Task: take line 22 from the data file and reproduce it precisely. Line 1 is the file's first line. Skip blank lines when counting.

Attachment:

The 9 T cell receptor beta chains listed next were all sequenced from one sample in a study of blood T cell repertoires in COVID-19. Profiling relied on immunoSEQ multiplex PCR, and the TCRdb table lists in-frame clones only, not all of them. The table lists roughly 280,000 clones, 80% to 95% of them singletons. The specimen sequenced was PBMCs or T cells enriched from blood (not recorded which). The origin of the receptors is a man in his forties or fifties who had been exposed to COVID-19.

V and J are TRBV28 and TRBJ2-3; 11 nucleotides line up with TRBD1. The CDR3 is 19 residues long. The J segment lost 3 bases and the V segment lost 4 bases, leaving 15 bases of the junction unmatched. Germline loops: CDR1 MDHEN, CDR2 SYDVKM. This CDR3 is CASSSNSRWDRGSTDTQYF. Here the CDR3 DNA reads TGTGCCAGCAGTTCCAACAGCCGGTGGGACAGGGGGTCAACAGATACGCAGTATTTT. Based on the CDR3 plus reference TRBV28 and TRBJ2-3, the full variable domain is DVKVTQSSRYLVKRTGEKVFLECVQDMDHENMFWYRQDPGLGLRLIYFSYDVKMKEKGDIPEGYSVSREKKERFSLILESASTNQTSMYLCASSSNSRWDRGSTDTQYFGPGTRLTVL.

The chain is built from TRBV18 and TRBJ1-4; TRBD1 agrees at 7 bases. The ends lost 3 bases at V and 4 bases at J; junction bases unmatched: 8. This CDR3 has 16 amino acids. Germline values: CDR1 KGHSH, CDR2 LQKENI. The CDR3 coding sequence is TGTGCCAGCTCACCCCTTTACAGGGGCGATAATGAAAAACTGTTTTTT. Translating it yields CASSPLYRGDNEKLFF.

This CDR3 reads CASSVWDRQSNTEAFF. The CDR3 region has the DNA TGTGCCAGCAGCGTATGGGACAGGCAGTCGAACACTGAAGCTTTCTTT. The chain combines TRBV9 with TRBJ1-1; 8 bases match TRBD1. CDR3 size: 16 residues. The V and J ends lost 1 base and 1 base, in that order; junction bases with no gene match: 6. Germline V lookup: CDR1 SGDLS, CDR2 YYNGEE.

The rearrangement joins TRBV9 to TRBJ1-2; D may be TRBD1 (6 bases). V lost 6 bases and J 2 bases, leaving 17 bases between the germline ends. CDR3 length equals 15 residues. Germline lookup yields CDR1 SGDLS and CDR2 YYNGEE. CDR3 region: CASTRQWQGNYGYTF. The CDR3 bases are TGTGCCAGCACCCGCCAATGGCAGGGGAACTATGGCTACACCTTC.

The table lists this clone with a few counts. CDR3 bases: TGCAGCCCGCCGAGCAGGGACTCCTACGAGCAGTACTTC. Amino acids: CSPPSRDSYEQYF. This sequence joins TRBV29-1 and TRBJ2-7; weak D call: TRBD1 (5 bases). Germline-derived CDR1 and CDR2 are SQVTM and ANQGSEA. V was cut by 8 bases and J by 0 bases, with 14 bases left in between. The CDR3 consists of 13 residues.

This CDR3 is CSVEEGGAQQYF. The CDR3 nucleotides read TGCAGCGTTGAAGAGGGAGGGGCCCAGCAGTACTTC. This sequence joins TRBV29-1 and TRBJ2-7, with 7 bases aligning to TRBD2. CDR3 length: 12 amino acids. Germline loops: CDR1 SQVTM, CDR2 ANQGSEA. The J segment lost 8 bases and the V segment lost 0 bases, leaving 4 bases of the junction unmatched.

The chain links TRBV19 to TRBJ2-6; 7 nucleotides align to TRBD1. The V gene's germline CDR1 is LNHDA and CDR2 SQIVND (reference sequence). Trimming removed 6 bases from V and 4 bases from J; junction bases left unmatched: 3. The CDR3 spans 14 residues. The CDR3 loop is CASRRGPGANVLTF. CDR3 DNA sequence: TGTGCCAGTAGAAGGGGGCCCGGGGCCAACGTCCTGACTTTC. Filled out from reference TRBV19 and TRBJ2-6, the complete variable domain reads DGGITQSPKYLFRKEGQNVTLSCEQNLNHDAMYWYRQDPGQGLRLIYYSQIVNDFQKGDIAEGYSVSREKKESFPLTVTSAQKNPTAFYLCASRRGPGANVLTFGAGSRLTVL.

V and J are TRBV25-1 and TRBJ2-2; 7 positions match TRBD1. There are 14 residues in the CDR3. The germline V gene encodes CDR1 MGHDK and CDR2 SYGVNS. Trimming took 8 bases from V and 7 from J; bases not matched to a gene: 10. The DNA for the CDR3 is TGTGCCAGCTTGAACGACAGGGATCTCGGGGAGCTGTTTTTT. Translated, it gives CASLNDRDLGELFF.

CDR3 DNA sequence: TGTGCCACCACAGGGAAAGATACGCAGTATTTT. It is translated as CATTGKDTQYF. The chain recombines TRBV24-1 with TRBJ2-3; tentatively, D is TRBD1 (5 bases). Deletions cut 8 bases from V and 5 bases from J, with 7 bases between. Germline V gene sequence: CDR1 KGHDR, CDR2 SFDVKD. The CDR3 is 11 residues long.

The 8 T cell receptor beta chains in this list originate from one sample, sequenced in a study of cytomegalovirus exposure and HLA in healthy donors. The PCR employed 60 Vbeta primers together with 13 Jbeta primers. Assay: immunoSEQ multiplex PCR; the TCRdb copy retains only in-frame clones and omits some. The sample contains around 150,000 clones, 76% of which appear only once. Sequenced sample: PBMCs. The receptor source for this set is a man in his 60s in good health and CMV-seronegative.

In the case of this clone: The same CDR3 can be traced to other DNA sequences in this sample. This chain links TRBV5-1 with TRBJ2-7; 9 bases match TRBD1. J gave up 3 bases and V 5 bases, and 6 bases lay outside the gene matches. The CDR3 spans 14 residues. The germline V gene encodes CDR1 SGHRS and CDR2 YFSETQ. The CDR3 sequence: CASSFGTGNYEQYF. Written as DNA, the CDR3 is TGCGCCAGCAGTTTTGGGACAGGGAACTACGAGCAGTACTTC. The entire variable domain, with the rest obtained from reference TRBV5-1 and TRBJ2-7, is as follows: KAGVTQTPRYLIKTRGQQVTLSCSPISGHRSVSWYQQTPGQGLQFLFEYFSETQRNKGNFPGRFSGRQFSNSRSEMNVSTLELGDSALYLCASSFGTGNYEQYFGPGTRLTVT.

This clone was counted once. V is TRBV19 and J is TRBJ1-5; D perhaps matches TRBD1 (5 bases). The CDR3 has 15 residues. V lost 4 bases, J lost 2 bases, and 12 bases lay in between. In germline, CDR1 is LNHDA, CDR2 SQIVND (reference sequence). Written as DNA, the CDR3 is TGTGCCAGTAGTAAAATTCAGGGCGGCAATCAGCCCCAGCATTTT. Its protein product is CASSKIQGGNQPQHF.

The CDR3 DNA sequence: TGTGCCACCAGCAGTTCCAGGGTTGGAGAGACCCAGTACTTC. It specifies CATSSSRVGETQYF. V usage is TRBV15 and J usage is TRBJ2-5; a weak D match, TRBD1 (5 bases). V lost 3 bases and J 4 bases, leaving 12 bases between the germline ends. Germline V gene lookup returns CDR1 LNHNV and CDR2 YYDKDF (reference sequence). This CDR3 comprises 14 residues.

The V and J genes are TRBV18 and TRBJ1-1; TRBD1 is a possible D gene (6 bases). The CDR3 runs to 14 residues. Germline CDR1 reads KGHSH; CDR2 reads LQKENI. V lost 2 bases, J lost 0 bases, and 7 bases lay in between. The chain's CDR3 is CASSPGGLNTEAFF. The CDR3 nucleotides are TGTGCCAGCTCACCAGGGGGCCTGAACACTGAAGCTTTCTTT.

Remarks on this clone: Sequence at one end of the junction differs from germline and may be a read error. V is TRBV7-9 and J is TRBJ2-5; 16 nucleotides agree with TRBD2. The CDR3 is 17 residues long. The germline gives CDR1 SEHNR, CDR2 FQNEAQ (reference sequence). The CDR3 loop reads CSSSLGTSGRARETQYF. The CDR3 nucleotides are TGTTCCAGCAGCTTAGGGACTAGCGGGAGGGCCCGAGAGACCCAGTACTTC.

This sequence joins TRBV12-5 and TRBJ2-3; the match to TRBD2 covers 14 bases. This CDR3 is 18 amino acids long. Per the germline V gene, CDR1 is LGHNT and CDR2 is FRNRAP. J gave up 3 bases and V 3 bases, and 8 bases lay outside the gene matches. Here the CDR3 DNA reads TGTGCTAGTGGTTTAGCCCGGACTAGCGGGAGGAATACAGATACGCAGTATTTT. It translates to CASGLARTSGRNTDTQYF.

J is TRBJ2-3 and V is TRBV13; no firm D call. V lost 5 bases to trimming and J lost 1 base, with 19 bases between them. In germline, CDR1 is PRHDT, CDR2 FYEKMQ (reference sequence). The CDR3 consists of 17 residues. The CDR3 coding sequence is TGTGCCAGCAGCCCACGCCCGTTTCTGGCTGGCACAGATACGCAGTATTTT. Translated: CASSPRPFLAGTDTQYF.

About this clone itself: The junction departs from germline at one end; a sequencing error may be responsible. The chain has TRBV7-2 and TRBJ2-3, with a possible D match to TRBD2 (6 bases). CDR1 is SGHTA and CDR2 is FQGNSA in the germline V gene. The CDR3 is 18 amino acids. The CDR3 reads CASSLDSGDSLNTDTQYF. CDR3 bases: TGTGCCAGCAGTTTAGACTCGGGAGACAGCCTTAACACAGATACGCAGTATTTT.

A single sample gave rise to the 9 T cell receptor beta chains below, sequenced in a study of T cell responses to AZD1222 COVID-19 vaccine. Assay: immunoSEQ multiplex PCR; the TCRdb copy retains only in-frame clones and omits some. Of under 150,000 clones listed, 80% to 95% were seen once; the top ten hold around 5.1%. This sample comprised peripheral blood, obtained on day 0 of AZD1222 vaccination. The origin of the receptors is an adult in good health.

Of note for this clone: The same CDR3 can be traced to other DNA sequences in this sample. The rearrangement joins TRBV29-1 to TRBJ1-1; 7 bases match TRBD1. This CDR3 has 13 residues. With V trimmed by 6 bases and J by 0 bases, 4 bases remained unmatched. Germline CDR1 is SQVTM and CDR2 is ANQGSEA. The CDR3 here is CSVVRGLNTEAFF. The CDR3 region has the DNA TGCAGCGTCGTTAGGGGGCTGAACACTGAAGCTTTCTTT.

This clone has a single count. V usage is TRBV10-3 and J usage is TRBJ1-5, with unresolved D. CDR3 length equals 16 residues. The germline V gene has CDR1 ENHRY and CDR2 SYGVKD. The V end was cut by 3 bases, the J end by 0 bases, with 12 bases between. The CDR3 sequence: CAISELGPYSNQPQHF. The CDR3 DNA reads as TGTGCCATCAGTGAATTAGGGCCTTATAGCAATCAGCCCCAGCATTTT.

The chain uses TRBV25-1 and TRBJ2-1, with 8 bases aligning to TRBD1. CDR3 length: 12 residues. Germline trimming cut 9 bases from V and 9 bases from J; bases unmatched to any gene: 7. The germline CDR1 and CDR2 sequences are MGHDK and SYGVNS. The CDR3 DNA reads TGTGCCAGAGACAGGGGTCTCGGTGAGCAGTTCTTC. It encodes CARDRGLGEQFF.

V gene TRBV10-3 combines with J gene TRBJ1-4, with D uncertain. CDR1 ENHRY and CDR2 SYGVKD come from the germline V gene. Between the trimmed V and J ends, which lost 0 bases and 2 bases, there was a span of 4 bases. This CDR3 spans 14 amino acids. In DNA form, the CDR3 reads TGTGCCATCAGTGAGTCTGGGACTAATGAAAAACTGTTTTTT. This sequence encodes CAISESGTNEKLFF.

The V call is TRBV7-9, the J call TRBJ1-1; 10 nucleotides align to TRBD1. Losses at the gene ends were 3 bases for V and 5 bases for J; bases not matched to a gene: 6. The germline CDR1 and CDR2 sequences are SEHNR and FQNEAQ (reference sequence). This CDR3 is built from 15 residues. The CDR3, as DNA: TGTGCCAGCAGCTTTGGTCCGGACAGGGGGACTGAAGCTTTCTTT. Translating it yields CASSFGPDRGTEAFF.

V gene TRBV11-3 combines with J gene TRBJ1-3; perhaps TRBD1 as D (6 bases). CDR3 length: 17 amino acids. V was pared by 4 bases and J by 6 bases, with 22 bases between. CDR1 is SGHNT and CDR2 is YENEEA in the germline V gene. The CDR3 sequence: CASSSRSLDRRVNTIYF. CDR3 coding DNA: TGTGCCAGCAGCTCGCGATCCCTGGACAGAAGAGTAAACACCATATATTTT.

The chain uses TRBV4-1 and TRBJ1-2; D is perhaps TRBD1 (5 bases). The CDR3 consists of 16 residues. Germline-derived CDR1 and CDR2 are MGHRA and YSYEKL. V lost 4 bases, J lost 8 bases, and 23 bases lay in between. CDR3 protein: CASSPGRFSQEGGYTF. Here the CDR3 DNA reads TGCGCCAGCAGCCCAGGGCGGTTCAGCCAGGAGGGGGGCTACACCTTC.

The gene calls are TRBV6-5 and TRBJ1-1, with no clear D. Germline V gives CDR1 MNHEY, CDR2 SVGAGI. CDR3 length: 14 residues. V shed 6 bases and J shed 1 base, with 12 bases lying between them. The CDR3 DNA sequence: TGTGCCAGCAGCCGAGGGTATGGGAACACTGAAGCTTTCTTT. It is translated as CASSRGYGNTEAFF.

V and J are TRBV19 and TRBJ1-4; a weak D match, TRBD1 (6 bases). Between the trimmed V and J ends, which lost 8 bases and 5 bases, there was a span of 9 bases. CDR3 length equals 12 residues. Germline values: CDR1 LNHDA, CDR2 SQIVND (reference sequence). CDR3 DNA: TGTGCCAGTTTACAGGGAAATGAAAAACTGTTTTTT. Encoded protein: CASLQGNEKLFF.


This clone has a single count. V usage is TRBV10-3 and J usage is TRBJ1-5, with unresolved D. CDR3 length equals 16 residues. The germline V gene has CDR1 ENHRY and CDR2 SYGVKD. The V end was cut by 3 bases, the J end by 0 bases, with 12 bases between. The CDR3 sequence: CAISELGPYSNQPQHF. The CDR3 DNA reads as TGTGCCATCAGTGAATTAGGGCCTTATAGCAATCAGCCCCAGCATTTT.